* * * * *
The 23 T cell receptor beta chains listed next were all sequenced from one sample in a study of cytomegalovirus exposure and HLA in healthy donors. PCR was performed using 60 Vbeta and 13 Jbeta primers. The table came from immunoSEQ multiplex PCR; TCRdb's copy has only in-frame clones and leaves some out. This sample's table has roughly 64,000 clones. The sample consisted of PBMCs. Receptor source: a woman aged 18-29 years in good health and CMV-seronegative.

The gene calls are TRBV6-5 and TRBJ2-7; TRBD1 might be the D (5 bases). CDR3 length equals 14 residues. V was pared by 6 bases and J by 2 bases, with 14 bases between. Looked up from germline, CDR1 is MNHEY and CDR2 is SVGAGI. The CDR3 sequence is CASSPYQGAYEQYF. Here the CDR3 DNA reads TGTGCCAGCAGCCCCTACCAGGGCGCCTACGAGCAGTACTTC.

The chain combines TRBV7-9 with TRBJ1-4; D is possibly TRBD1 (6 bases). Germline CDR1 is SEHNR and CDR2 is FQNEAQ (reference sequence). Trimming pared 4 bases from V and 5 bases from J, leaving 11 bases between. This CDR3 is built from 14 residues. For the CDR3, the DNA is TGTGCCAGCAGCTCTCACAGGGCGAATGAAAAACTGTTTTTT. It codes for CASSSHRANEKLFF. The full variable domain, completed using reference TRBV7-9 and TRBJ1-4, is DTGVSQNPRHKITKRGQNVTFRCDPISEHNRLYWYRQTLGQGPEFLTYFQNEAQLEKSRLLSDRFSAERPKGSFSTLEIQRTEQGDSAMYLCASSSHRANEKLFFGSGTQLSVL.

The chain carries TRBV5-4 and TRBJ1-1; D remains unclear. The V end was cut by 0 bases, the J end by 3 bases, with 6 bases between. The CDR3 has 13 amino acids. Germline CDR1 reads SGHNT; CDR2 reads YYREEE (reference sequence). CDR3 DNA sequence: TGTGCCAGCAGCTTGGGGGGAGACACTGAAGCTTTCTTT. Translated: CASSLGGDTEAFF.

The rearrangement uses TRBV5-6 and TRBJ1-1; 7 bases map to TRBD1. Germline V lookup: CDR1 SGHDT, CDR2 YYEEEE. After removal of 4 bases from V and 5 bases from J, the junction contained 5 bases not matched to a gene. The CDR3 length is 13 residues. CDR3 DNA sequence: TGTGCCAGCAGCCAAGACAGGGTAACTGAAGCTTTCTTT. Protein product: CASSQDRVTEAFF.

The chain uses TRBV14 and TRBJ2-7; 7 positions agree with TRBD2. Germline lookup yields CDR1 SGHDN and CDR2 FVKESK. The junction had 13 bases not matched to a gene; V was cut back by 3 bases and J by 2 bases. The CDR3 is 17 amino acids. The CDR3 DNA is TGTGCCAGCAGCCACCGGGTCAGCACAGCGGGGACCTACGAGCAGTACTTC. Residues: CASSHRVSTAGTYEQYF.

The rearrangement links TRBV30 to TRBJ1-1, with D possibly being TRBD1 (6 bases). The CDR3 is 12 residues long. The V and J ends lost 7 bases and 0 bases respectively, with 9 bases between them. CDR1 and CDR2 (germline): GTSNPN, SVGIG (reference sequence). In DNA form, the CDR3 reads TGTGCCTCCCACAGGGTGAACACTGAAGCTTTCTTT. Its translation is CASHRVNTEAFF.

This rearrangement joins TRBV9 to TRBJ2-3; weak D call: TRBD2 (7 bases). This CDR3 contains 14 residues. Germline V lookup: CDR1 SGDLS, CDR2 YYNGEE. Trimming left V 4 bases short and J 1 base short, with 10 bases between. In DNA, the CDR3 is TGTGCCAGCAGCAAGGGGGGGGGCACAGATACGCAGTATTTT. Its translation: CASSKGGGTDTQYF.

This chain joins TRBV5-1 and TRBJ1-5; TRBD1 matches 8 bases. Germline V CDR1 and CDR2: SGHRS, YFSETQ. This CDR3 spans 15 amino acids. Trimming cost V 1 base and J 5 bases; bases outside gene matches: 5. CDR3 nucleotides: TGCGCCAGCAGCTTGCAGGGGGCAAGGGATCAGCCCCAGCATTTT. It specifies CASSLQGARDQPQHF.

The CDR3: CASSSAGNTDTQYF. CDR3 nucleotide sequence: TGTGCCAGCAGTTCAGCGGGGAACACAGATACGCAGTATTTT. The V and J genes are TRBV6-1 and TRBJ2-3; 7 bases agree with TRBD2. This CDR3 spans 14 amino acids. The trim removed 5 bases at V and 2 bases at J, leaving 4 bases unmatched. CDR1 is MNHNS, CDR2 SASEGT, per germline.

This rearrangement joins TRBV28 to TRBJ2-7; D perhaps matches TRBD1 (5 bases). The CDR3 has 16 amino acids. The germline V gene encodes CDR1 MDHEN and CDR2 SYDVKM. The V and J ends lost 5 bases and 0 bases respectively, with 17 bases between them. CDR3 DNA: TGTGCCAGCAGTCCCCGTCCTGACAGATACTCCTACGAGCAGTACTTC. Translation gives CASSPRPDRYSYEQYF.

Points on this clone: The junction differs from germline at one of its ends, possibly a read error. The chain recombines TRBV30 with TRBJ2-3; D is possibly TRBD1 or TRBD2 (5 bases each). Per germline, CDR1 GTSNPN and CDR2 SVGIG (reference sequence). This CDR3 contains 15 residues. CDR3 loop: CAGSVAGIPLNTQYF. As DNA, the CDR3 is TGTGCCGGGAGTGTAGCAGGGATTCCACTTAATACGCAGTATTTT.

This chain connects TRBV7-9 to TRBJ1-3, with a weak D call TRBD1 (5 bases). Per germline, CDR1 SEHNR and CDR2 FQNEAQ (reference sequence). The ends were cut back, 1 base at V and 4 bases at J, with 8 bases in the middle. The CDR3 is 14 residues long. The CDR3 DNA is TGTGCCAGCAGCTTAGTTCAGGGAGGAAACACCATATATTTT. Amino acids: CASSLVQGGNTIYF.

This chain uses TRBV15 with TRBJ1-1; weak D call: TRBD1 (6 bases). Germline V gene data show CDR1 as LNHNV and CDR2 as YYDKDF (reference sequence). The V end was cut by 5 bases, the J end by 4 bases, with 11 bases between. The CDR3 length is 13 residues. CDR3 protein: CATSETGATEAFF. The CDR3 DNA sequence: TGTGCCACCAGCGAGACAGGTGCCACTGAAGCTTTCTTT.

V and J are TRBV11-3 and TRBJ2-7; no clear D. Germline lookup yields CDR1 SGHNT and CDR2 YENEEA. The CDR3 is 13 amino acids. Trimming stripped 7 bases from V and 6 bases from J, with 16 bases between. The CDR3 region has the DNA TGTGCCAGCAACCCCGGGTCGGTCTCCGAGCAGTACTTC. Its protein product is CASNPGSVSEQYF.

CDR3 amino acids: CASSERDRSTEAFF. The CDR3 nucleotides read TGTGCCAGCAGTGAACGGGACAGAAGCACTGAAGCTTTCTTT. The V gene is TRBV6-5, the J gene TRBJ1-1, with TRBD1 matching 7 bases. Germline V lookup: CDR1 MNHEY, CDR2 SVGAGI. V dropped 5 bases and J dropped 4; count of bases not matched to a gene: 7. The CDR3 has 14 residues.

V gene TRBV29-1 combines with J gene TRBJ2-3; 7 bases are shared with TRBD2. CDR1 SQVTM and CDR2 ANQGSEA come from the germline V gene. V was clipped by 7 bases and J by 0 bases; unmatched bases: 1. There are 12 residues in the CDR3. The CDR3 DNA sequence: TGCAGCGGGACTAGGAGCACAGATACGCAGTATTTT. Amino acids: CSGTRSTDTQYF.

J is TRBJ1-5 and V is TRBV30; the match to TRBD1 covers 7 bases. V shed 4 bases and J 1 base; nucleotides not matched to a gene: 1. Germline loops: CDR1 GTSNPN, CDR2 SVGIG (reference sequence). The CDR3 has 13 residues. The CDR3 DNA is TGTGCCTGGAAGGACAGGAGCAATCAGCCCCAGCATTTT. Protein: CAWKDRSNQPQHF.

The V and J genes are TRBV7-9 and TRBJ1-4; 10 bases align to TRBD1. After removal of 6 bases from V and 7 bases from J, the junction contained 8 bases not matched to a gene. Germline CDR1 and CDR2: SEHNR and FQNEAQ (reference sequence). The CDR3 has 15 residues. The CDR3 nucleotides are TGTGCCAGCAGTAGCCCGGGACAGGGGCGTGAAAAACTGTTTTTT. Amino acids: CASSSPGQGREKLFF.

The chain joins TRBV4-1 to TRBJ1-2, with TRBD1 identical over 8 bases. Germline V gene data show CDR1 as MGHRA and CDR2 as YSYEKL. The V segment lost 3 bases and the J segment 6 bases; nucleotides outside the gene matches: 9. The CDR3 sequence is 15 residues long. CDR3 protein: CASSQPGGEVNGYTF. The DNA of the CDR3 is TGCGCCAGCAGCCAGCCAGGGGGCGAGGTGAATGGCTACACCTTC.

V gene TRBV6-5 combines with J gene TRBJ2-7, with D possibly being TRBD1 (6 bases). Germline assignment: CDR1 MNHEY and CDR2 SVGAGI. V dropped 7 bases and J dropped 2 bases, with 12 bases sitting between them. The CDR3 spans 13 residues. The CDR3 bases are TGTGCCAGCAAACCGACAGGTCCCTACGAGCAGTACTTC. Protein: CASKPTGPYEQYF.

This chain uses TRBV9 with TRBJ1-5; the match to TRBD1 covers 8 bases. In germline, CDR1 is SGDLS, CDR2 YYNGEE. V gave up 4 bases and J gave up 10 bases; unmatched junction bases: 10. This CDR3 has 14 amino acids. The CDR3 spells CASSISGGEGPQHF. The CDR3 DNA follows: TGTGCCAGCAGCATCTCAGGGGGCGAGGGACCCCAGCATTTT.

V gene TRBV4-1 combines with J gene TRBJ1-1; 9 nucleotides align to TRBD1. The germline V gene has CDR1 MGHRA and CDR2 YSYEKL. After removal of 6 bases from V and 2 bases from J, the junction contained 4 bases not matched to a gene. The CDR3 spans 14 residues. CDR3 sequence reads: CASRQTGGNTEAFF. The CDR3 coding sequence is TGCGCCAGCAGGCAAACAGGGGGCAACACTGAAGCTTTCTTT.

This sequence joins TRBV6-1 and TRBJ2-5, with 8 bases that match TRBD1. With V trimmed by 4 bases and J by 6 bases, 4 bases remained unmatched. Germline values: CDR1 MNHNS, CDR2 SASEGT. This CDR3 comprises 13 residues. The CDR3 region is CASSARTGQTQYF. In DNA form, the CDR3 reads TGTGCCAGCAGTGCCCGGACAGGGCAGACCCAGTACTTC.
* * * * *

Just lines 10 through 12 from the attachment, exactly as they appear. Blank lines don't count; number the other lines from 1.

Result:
The CDR3: CASSSAGNTDTQYF. CDR3 nucleotide sequence: TGTGCCAGCAGTTCAGCGGGGAACACAGATACGCAGTATTTT. The V and J genes are TRBV6-1 and TRBJ2-3; 7 bases agree with TRBD2. This CDR3 spans 14 amino acids. The trim removed 5 bases at V and 2 bases at J, leaving 4 bases unmatched. CDR1 is MNHNS, CDR2 SASEGT, per germline.

This rearrangement joins TRBV28 to TRBJ2-7; D perhaps matches TRBD1 (5 bases). The CDR3 has 16 amino acids. The germline V gene encodes CDR1 MDHEN and CDR2 SYDVKM. The V and J ends lost 5 bases and 0 bases respectively, with 17 bases between them. CDR3 DNA: TGTGCCAGCAGTCCCCGTCCTGACAGATACTCCTACGAGCAGTACTTC. Translation gives CASSPRPDRYSYEQYF.

Points on this clone: The junction differs from germline at one of its ends, possibly a read error. The chain recombines TRBV30 with TRBJ2-3; D is possibly TRBD1 or TRBD2 (5 bases each). Per germline, CDR1 GTSNPN and CDR2 SVGIG (reference sequence). This CDR3 contains 15 residues. CDR3 loop: CAGSVAGIPLNTQYF. As DNA, the CDR3 is TGTGCCGGGAGTGTAGCAGGGATTCCACTTAATACGCAGTATTTT.